I thought I’d grab you with that amazing stock photo. Tricked you, this is an article about bike safety. Okay, it was never exactly my plan to publish anything on cycling safe. I’m no bike connoisseur. I thought I was going to stick to gigs and interviews and let someone more sensible fill in the gaps. In an ironic twist of fate, the fact that I’m not more sensible is what has sprung this article into action.
So last Thursday it was ArtBox and PostBox – for the few of you that have luckily escaped our constant stream of spam via Fallowfield Students Group, our Facebook page, and any of the more lame members of our team’s Facebooks (joking), ArtBox was our first public event aimed at inspiring artists, giving them a platform, and raising money for Manchester Mind. In turn, PostBox was the after-party at Indigo. Both events went pretty well. Sometimes I even allow myself to say that we ‘smashed it’. In the runup to these events, I had a deadline and a whole lot of organising to do, patching up faults and flaws, booking live music acts, planning decor, etc. etc. I’d had about six hours sleep over the course of about two days. After PostBox I didn’t sleep until 1 pm on Friday. I was up again at 3 pm to see my friend Sam (shout out Mr. Jackson). At 3 am on Friday night I managed to scrabble back about seven hours of rest on my friend’s sofa, mid-birthday party.
I take it that you’re uninterested in a recount of my entire week, but my basic point is that in the week beginning the 10th of December, I’d only gotten thirteen hours of sleep in about six days, and given the amount of pink gin involved in the latter few, there were a lot of substances swimming about in the temple that is my body. This ain’t no sob story, not an intentional one anyway – but had I reflected on this in the moment, I might have been able to avoid wiping myself out on the road and saved my precious, precious face. (never fear – it got off easy with just a couple of scratches).
Hopped up on the day’s discovery that Funraising had raised £1000+ for Manchester Mind, and keen on seeing off the term with some friends, I was essentially speeding down Kingsway and made a snap decision to turn left off the road and onto the pavement without any gradual slowing. I’m not really sure what happened next exactly, but I found myself launched onto my side and suddenly underneath my bike. I stumbled around the pavement for a bit and was luckily able to call my friend who was kind enough to meet me and walk me back to his house. Although for a brief moment I had thought I’d paralysed myself, I was lucky enough to come away from the accident unscathed for the most part. Uninjured relative to many cyclists, all I physically had to show for it was some cuts, grazes and a bruised elbow. What I’m trying to tell you though, is to make sure you’ve got some bloody sleep and that you’ve been looking after yourself before you cycle because it’s literally SO STUPID not to – your mind is probably wide open to making some pretty bloody idiOTIC decisions. If you make sure you’re sober-minded and well-rested, you’re a whole lot less liable to a high impact, high-stress incident on the road. What this means is that your arm will be fully functioning, so you won’t take a thousand years to get changed, and more importantly, you’ll be able to avoid short-term PTSD which I can tell you is no fun. It’s win-win really. Almost- the things you’ll lose are a stylish sling and the ability to up your street cred by telling people ‘you should see the other guy’.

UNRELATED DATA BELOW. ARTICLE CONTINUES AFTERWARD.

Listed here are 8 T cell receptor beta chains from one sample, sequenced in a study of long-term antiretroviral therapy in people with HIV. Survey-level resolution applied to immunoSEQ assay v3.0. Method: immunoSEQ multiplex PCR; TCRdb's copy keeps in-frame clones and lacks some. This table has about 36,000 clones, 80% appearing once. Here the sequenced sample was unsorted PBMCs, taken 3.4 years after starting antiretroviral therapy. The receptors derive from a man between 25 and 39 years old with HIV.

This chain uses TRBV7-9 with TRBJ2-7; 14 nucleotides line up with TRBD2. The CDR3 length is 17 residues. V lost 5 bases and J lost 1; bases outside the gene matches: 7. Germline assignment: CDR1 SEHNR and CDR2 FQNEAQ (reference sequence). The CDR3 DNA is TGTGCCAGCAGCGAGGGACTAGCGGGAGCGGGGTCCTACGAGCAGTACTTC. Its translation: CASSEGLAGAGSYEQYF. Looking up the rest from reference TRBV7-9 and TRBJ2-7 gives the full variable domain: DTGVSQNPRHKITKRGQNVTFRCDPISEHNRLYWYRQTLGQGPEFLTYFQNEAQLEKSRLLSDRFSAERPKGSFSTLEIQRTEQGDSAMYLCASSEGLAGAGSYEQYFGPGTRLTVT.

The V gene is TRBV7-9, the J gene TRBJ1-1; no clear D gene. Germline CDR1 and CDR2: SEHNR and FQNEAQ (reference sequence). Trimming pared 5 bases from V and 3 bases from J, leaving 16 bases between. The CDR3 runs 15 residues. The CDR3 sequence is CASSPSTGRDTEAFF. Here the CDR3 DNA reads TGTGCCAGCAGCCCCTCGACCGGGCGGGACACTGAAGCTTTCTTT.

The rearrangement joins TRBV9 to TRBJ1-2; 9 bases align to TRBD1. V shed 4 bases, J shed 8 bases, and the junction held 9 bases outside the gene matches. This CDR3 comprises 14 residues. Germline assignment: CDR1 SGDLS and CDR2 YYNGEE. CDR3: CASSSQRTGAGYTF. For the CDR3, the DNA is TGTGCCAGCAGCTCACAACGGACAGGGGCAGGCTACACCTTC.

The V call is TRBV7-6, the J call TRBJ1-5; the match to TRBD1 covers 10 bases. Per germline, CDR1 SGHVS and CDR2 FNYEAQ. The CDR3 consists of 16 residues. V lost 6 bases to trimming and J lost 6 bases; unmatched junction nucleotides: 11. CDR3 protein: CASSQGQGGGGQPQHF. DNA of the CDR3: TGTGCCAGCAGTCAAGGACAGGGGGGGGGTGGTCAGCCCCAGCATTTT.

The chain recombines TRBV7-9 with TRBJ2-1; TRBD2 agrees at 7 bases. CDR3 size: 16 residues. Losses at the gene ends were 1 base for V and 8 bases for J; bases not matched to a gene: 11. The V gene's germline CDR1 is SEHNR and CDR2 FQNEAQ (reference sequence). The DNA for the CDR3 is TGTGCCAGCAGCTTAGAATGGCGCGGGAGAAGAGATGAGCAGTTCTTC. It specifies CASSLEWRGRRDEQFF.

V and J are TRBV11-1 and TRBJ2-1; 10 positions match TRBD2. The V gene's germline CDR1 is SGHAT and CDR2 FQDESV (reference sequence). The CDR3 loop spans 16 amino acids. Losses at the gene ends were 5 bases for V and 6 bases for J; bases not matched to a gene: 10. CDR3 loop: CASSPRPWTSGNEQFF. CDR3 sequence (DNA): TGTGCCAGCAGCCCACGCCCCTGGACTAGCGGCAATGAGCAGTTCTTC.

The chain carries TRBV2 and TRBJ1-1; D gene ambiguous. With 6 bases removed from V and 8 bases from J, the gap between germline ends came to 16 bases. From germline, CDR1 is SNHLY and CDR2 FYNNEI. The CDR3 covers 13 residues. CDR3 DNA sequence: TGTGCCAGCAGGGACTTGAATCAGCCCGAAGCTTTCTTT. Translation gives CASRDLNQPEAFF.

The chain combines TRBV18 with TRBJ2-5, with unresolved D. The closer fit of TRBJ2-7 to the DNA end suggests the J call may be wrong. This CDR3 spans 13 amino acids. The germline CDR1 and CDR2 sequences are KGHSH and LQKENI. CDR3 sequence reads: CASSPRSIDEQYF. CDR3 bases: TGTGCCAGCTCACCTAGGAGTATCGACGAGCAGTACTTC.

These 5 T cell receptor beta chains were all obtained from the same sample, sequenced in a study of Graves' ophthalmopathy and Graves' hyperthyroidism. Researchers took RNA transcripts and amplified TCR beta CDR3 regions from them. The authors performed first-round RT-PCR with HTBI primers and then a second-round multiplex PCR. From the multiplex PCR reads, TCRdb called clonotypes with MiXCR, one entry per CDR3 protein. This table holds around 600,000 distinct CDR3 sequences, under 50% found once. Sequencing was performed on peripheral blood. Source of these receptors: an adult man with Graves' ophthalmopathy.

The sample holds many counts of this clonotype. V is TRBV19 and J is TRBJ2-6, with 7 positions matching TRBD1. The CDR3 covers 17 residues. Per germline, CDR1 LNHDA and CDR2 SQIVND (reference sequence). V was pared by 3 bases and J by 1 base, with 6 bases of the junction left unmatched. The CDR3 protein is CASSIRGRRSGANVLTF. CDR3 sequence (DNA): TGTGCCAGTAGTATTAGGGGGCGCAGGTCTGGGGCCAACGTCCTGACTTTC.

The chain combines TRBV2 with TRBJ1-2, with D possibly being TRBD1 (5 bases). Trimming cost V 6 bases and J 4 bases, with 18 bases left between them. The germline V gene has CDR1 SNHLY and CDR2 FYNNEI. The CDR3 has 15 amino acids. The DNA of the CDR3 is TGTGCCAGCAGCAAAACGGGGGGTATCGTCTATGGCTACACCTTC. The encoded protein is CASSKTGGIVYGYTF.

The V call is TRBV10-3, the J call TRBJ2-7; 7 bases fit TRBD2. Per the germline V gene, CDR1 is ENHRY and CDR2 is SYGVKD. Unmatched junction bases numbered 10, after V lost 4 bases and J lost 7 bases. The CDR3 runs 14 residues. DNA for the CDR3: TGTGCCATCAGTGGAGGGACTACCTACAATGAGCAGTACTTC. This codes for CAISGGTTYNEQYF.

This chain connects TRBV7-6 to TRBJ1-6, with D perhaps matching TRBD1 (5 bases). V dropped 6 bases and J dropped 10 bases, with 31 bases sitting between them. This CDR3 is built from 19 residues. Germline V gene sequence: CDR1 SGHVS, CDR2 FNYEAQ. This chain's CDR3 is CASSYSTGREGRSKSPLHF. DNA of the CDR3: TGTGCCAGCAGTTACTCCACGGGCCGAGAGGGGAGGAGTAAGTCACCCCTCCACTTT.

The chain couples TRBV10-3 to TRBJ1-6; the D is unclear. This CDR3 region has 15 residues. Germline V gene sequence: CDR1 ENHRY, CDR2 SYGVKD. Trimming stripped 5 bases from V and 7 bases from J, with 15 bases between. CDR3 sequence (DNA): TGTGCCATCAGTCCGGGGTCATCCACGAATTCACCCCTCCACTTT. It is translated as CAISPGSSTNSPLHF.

Feeling sheepish, after Saturday’s trauma, I messaged my friend Toby Ralph about his incident last year. He’d told me before that he started writing poetry after his crash, something which I’d found really interesting, but hadn’t fully taken in. Having experienced something that was probably not even a tenth as bad, I had a new understanding of how affecting cycling accidents could be. Toby’s incident left him needing fifteen stitches: ‘I was just cycling into the peak district with a few buds and my front wheel just
went. There was a metal bit hanging off my mudguard that had done it – it ended up on other side of the wheel, [and] just completely ripped through it. I went over the handlebars and got knocked out for like 20 mins and woke up with some people around me’.
In my opinion, this was not a predictable incident, and it’d be frankly ridiculous to put any blame on Toby. However, in light of a humble comment, (‘my mudguard was fucked, shoulda sorted that out’) my awareness of bicycle maintenance has been reaffirmed.
I’m the worst at looking out for myself when it comes to practical matters like these – I didn’t even buy lights for my bike for about two months – and that was only because I was at the bike shop after a week-long period of high-risk cycling after an apparently vital bolt made my front wheel extremely vulnerable. However, having heard multiple nightmare stories about incidents on the curry mile, I can see how this is verrrry irresponsible behaviour. It only takes one whizz down the curry mile to wipe yourself or someone else out. I was enlightened to this by bike enthusiast Nicolae Toader, who then shared some insight: ‘well that’s the thing, on the cycle path people might jump in front of ya at any point so its better if u go slow’. For a speedy guy like Nic, there’s no option but to flee the comfort of the cycle lane: ‘I personally just go in the lane with the cars, cause the traffic is slow and single file anyway or I avoid it altogether. And I know other people do as well’.
For those of you that don’t have megatrons to ride, make sure you’ve got a bell!! And I hope you’re ringing it once you’ve caught some Zs. I’m sorry, I know the Funraising ‘story’ promises that we’ll never get preachy. I guess I’m breaking this promise just this once because road accidents are scary!!!
Lots of love and stay safe this Christmas,
*P.S Pink gin is probably the best thing I’ve ever invested in.